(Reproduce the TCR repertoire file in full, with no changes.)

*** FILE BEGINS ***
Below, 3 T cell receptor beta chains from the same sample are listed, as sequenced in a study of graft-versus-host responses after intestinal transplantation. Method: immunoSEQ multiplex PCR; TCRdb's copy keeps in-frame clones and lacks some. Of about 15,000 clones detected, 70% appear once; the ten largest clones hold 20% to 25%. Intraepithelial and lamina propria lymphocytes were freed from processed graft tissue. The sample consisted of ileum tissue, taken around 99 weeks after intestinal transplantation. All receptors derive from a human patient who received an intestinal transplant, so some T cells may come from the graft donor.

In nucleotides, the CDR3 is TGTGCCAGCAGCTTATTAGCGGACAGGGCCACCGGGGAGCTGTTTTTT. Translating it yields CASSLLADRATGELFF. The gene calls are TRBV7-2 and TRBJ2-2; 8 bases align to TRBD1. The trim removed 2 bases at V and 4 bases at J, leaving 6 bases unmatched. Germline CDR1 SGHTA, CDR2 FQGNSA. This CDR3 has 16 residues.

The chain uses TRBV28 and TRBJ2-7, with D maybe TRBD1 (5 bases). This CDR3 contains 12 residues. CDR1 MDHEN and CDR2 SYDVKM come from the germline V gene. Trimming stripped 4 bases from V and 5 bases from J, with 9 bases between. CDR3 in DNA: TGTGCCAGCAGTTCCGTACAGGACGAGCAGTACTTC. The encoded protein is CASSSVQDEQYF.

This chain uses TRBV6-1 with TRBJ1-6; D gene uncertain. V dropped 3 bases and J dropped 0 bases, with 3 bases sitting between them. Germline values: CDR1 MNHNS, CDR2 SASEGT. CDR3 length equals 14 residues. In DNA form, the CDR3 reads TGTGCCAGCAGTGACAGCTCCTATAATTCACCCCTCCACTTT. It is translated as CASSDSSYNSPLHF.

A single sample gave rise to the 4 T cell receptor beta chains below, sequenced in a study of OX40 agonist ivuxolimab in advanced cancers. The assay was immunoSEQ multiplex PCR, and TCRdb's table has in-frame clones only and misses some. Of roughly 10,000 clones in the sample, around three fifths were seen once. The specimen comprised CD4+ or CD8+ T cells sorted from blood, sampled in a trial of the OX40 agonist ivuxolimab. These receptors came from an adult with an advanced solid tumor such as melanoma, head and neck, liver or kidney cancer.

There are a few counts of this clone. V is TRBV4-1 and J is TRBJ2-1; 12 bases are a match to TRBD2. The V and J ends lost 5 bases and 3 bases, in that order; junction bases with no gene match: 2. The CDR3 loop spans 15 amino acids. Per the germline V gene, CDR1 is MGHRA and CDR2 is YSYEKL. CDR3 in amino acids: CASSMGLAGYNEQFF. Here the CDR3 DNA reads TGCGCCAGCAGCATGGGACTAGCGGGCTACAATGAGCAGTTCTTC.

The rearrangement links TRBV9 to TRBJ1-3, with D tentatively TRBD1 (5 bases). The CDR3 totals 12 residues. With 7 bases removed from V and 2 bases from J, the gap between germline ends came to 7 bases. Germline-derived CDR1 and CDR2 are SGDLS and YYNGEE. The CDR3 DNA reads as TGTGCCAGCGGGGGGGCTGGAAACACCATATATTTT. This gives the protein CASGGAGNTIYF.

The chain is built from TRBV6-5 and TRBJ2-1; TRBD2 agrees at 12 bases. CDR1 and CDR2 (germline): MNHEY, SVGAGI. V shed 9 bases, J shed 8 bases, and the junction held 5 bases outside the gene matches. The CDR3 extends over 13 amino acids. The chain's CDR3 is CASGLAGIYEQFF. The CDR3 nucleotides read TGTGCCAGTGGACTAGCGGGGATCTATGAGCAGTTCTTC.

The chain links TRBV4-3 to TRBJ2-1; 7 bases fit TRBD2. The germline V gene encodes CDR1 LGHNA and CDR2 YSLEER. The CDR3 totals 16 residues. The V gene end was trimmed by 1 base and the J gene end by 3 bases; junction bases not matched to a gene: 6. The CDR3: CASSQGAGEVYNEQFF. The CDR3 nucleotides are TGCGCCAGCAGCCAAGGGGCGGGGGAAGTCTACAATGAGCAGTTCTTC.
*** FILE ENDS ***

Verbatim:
Below, 3 T cell receptor beta chains from the same sample are listed, as sequenced in a study of graft-versus-host responses after intestinal transplantation. Method: immunoSEQ multiplex PCR; TCRdb's copy keeps in-frame clones and lacks some. Of about 15,000 clones detected, 70% appear once; the ten largest clones hold 20% to 25%. Intraepithelial and lamina propria lymphocytes were freed from processed graft tissue. The sample consisted of ileum tissue, taken around 99 weeks after intestinal transplantation. All receptors derive from a human patient who received an intestinal transplant, so some T cells may come from the graft donor.

In nucleotides, the CDR3 is TGTGCCAGCAGCTTATTAGCGGACAGGGCCACCGGGGAGCTGTTTTTT. Translating it yields CASSLLADRATGELFF. The gene calls are TRBV7-2 and TRBJ2-2; 8 bases align to TRBD1. The trim removed 2 bases at V and 4 bases at J, leaving 6 bases unmatched. Germline CDR1 SGHTA, CDR2 FQGNSA. This CDR3 has 16 residues.

The chain uses TRBV28 and TRBJ2-7, with D maybe TRBD1 (5 bases). This CDR3 contains 12 residues. CDR1 MDHEN and CDR2 SYDVKM come from the germline V gene. Trimming stripped 4 bases from V and 5 bases from J, with 9 bases between. CDR3 in DNA: TGTGCCAGCAGTTCCGTACAGGACGAGCAGTACTTC. The encoded protein is CASSSVQDEQYF.

This chain uses TRBV6-1 with TRBJ1-6; D gene uncertain. V dropped 3 bases and J dropped 0 bases, with 3 bases sitting between them. Germline values: CDR1 MNHNS, CDR2 SASEGT. CDR3 length equals 14 residues. In DNA form, the CDR3 reads TGTGCCAGCAGTGACAGCTCCTATAATTCACCCCTCCACTTT. It is translated as CASSDSSYNSPLHF.

A single sample gave rise to the 4 T cell receptor beta chains below, sequenced in a study of OX40 agonist ivuxolimab in advanced cancers. The assay was immunoSEQ multiplex PCR, and TCRdb's table has in-frame clones only and misses some. Of roughly 10,000 clones in the sample, around three fifths were seen once. The specimen comprised CD4+ or CD8+ T cells sorted from blood, sampled in a trial of the OX40 agonist ivuxolimab. These receptors came from an adult with an advanced solid tumor such as melanoma, head and neck, liver or kidney cancer.

There are a few counts of this clone. V is TRBV4-1 and J is TRBJ2-1; 12 bases are a match to TRBD2. The V and J ends lost 5 bases and 3 bases, in that order; junction bases with no gene match: 2. The CDR3 loop spans 15 amino acids. Per the germline V gene, CDR1 is MGHRA and CDR2 is YSYEKL. CDR3 in amino acids: CASSMGLAGYNEQFF. Here the CDR3 DNA reads TGCGCCAGCAGCATGGGACTAGCGGGCTACAATGAGCAGTTCTTC.

The rearrangement links TRBV9 to TRBJ1-3, with D tentatively TRBD1 (5 bases). The CDR3 totals 12 residues. With 7 bases removed from V and 2 bases from J, the gap between germline ends came to 7 bases. Germline-derived CDR1 and CDR2 are SGDLS and YYNGEE. The CDR3 DNA reads as TGTGCCAGCGGGGGGGCTGGAAACACCATATATTTT. This gives the protein CASGGAGNTIYF.

The chain is built from TRBV6-5 and TRBJ2-1; TRBD2 agrees at 12 bases. CDR1 and CDR2 (germline): MNHEY, SVGAGI. V shed 9 bases, J shed 8 bases, and the junction held 5 bases outside the gene matches. The CDR3 extends over 13 amino acids. The chain's CDR3 is CASGLAGIYEQFF. The CDR3 nucleotides read TGTGCCAGTGGACTAGCGGGGATCTATGAGCAGTTCTTC.

The chain links TRBV4-3 to TRBJ2-1; 7 bases fit TRBD2. The germline V gene encodes CDR1 LGHNA and CDR2 YSLEER. The CDR3 totals 16 residues. The V gene end was trimmed by 1 base and the J gene end by 3 bases; junction bases not matched to a gene: 6. The CDR3: CASSQGAGEVYNEQFF. The CDR3 nucleotides are TGCGCCAGCAGCCAAGGGGCGGGGGAAGTCTACAATGAGCAGTTCTTC.